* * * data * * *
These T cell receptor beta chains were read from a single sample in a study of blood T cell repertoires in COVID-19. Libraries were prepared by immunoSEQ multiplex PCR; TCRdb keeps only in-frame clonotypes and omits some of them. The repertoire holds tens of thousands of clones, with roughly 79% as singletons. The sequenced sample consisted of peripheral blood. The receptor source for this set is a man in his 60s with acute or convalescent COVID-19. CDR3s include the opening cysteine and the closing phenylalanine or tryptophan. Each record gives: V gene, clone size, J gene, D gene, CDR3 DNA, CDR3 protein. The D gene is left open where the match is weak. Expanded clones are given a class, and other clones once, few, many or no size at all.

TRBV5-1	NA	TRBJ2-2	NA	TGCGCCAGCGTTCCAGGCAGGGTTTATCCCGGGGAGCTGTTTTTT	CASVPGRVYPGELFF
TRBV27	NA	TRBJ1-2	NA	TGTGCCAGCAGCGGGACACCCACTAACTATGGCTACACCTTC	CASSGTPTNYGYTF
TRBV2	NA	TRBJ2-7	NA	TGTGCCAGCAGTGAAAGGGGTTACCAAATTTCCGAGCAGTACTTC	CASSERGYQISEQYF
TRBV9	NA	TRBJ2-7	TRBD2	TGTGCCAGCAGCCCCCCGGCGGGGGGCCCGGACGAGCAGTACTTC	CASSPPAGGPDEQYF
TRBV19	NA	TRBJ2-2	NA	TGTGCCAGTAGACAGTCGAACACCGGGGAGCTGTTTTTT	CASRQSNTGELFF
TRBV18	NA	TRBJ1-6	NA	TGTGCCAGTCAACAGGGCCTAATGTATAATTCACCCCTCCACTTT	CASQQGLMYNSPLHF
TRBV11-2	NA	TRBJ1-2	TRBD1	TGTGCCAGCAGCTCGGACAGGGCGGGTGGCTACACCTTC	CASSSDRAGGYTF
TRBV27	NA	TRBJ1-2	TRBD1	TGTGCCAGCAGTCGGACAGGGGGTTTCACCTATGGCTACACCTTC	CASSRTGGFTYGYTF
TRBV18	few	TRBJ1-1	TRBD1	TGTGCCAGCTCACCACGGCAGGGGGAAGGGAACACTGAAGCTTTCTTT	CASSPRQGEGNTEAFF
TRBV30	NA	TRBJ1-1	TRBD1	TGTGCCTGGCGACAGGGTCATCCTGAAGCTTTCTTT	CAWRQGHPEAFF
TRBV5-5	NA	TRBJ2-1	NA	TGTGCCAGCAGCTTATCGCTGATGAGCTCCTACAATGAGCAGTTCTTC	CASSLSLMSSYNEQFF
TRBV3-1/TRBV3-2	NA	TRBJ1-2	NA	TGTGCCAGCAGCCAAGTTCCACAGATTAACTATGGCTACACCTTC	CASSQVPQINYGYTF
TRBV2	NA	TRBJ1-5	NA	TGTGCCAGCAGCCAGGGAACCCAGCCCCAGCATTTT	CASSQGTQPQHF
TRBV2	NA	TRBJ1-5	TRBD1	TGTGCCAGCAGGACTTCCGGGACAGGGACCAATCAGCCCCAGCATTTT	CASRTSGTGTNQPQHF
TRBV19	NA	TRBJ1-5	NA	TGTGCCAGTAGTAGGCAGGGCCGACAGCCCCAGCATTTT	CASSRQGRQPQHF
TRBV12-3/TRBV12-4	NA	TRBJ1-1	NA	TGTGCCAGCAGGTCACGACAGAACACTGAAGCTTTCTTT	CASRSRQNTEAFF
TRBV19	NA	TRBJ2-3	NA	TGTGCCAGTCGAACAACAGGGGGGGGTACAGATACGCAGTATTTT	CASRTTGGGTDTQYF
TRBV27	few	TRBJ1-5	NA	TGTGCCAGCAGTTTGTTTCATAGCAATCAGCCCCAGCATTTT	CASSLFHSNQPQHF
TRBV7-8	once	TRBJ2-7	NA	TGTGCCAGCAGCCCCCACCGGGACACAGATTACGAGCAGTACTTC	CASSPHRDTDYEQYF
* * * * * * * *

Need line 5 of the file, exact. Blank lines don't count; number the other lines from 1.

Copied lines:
TRBV9	NA	TRBJ2-7	TRBD2	TGTGCCAGCAGCCCCCCGGCGGGGGGCCCGGACGAGCAGTACTTC	CASSPPAGGPDEQYF